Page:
Bright Days Ahead with Butterflies and Wild Flowers.
Throughout lockdown the team at Stratford-upon-Avon’s Butterfly Farm have been preparing for a brighter 2021. Ann Evans has the details.
Whilst the country is in national lockdown the team at Stratford Butterfly Farm are busy preparing for when the Farm can once again re-open. Clive Farrell, owner of the Butterfly Farm, is carefully breeding hundreds of stunning tropical butterflies. Renowned as an international Lepidopterist, Clive is breeding the butterflies in greenhouses on his Ryewater estate in Dorset in readiness for them being released into the Farm’s Flight Area. At the same time Richard Read, resident Tropical Horticulturist, is overseeing the restructuring and planting of the outdoor gardens from one large wildflower garden to three very distinct planting areas.
Clive, alongside gardener Leslie Pattenden, is currently breeding a variety of brightly coloured ‘Heliconius’ or longwing butterflies, the stunningly fragile, semi-transparent ‘Greta oto’ or Glasswing from Costa Rica and the tiny ghost yellow ‘Eurema albula’ from Central and South America. Also being bred is a rare and unusual brown butterfly called ‘Heteropsis fraterna’. Originating from Madagascar, this butterfly is almost certainly the only one being bred in the western world in January.
The butterflies feed on a mix of specially prepared nectar which sustains the butterflies through the lean months when most natural nectar plants are taking a winter rest. The ‘Heliconius’ quickly learn to use the bright orange golf tees which mimic their favourite flower in the rainforest, the Psiguria, and queue up in the mornings for their breakfast feed which is quite a remarkable sight.
Caterpillar foodplants are grown in 270 litre moveable gardens which allows greater flexibility in matching caterpillars and their appetites with appropriate foodplants and giving the plants a respite from their hunger. The greenhouses have underfloor heating and a destratification fan to maintain an even temperature and keep the caterpillars and butterflies warm. Whilst breeding Leslie found that a bundle of dried grass was attracting several Heliconius as a safe roost site. After making up a bouquet of dried Molinia stems, around 70 butterflies return to the grasses every night which is wonderful to watch.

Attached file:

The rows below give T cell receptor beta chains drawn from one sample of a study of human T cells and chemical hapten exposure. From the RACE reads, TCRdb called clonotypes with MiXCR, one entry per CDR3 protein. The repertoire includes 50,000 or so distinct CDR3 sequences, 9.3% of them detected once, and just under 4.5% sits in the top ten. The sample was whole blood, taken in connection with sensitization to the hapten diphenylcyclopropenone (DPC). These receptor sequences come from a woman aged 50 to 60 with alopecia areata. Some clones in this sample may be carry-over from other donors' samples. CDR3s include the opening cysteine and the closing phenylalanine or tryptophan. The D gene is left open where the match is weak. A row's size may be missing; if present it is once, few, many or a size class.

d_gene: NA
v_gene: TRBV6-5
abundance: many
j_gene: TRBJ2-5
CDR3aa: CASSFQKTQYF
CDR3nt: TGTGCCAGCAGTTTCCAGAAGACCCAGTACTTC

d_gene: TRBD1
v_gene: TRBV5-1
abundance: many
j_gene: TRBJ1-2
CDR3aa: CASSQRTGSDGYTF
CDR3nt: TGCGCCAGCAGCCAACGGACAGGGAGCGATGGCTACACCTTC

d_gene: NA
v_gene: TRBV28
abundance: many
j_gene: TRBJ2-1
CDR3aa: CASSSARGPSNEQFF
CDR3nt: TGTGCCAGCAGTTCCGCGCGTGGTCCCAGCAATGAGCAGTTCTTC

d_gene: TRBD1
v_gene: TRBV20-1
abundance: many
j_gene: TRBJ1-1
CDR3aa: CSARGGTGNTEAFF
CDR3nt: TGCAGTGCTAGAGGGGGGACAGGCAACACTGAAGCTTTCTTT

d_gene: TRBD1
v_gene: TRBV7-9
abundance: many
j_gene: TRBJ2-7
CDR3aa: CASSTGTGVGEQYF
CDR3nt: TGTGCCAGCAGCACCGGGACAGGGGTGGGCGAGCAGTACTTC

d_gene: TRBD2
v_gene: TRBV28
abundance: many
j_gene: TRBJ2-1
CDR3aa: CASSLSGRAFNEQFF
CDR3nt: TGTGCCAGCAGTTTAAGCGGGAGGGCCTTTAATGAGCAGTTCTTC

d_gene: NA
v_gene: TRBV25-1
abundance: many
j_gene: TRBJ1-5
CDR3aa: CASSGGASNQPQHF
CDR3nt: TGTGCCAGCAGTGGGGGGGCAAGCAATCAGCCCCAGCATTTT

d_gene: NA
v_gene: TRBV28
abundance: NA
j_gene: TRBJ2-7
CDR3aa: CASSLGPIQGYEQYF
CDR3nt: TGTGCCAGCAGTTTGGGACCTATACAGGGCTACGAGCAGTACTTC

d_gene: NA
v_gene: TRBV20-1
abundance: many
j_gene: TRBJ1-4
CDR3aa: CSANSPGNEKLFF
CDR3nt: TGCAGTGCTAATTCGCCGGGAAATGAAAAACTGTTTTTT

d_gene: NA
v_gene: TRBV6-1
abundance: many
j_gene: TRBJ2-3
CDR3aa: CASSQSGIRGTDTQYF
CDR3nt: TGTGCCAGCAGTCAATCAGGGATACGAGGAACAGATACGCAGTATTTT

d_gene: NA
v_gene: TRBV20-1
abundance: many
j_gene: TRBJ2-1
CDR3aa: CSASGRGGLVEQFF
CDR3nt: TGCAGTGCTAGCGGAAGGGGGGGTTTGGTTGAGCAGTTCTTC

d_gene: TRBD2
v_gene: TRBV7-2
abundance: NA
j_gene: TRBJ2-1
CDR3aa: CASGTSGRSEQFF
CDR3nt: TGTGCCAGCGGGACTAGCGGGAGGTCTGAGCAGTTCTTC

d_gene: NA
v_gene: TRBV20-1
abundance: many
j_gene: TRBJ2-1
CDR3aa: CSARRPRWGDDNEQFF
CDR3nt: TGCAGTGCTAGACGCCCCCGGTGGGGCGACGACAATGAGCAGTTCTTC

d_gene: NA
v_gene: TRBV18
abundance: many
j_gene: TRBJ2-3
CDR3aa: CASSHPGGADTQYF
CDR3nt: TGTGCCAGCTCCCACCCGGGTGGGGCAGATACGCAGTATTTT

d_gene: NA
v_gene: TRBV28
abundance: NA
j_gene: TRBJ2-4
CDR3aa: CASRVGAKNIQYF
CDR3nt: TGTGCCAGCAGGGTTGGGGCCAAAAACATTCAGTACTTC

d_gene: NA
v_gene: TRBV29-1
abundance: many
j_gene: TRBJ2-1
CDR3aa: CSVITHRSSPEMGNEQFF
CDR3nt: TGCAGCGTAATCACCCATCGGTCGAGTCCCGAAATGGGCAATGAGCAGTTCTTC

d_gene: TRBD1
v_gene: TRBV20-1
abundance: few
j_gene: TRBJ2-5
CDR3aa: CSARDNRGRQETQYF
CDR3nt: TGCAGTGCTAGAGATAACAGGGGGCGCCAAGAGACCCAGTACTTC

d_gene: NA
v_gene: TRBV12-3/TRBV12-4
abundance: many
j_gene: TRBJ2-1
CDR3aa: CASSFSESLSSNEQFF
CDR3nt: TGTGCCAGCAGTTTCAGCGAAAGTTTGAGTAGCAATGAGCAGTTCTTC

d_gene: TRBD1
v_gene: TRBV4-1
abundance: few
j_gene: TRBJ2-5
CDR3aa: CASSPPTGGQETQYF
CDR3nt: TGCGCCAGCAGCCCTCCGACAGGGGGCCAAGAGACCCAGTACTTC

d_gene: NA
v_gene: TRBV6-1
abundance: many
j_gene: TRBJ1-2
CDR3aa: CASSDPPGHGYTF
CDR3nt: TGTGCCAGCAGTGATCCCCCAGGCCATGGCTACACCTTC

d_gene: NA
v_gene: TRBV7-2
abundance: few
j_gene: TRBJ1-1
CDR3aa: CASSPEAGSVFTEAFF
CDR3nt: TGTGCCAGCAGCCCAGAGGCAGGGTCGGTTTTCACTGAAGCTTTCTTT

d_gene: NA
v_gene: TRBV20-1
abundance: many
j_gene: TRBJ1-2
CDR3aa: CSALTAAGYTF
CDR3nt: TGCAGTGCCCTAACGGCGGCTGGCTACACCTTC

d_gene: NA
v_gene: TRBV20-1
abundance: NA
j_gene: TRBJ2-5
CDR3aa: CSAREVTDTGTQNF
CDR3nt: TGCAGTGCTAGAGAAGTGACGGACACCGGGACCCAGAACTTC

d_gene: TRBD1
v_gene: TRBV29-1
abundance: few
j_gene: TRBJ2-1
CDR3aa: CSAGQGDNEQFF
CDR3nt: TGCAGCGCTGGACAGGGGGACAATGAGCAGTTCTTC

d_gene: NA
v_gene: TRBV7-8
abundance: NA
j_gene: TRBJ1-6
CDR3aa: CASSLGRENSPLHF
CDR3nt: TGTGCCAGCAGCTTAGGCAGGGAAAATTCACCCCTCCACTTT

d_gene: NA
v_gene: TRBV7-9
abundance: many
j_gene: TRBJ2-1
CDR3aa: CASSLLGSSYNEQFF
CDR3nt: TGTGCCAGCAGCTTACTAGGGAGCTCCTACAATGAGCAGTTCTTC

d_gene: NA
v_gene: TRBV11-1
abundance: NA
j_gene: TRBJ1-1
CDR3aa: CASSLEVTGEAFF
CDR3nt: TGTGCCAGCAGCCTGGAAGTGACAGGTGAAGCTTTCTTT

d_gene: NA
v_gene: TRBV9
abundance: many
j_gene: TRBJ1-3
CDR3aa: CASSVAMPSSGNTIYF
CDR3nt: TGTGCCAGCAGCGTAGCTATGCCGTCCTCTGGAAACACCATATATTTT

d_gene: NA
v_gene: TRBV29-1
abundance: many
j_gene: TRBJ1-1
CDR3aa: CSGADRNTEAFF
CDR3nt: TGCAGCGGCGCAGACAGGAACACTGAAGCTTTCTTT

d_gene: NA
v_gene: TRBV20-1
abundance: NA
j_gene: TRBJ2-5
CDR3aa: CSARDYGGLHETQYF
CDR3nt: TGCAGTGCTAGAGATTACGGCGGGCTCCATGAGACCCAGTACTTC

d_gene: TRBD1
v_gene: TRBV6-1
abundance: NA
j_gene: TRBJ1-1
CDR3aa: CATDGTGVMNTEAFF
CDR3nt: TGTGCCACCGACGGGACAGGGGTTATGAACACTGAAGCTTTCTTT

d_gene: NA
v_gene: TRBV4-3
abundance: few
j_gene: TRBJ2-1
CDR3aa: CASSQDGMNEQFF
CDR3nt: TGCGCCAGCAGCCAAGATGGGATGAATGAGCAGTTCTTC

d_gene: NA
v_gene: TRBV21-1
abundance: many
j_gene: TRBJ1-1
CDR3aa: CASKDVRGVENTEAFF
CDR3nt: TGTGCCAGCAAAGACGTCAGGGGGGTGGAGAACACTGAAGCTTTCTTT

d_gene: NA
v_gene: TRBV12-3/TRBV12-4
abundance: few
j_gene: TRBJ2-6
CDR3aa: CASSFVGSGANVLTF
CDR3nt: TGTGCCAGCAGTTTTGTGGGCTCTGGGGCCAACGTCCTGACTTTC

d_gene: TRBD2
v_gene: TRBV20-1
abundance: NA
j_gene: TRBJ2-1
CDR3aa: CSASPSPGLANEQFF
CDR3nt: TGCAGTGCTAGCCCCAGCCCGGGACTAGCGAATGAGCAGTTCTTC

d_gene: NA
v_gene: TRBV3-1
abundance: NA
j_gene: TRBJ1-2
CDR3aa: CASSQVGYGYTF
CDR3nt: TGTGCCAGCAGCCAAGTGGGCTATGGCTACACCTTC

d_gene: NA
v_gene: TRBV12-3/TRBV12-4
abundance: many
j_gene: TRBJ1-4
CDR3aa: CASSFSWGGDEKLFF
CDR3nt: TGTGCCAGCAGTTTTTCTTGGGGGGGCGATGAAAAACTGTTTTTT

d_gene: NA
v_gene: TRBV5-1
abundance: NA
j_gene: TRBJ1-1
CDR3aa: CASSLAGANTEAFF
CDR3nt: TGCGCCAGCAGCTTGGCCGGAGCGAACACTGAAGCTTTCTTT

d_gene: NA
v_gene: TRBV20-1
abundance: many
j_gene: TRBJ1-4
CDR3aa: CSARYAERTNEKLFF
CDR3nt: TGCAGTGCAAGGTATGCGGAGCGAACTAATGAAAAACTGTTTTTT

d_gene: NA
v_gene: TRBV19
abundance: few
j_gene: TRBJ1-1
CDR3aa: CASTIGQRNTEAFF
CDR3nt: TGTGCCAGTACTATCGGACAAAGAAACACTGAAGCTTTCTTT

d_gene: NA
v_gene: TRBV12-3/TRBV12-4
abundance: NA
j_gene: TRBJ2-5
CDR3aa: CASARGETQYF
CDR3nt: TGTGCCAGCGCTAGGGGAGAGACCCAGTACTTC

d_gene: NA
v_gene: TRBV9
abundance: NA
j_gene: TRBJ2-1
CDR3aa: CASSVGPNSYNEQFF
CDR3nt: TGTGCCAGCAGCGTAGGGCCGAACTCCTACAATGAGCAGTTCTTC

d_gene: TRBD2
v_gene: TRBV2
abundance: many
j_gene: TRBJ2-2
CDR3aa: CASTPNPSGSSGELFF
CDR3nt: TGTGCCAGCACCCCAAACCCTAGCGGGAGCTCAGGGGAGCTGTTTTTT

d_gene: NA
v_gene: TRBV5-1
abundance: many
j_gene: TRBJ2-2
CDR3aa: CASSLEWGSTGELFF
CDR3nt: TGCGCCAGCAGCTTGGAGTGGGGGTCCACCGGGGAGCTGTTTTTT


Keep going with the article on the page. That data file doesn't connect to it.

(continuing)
Richard is currently designing three distinct planting areas at the front of the Butterfly Farm. There will be a UK native wildflower garden featuring nectar plants such as lavender, cornflowers and marigolds, perfect for attracting butterflies and bees. There will also be a tropical area, planted with big foliage such as ferns and banana plants, exotic colour from dahlias and pineapple flowers, and structure provided by Phormium, evergreen perennials with striking, sword-like leaves and unusual looking flowers. The third area will be the Prairie bed containing grasses such as Miscanthus and hardy perennials such as Echinacea which provides insects with nectar, pollen, and shelter.
Jane Kendrick, Marketing Manager at Stratford Butterfly Farm said, “When the country emerges from lockdown, we want hundreds of stunning butterflies to emerge at the same time. Breeding the butterflies now ensures we can re-populate the Farm quickly and by preparing our gardens in spring it will ensure they look stunning in the summer. Connecting with nature is beneficial to our mental health and in these uncertain and challenging times, it’s imperative we look forward to brighter days and ones filled with an abundance of butterflies and flowers!”
For information on creating a butterfly wildflower garden please download the Farm’s leaflet and start planning your own beautiful garden now https://www.butterflyfarm.co.uk/attraction/our-displays/the-wildflower-garden
As a small independent business, the Farm would like to thank everyone for their support and wish everyone good health. The Farm looks forward to re-opening in happier times. For more information, please visit www.butterflyfarm.co.uk or telephone 01789 299288.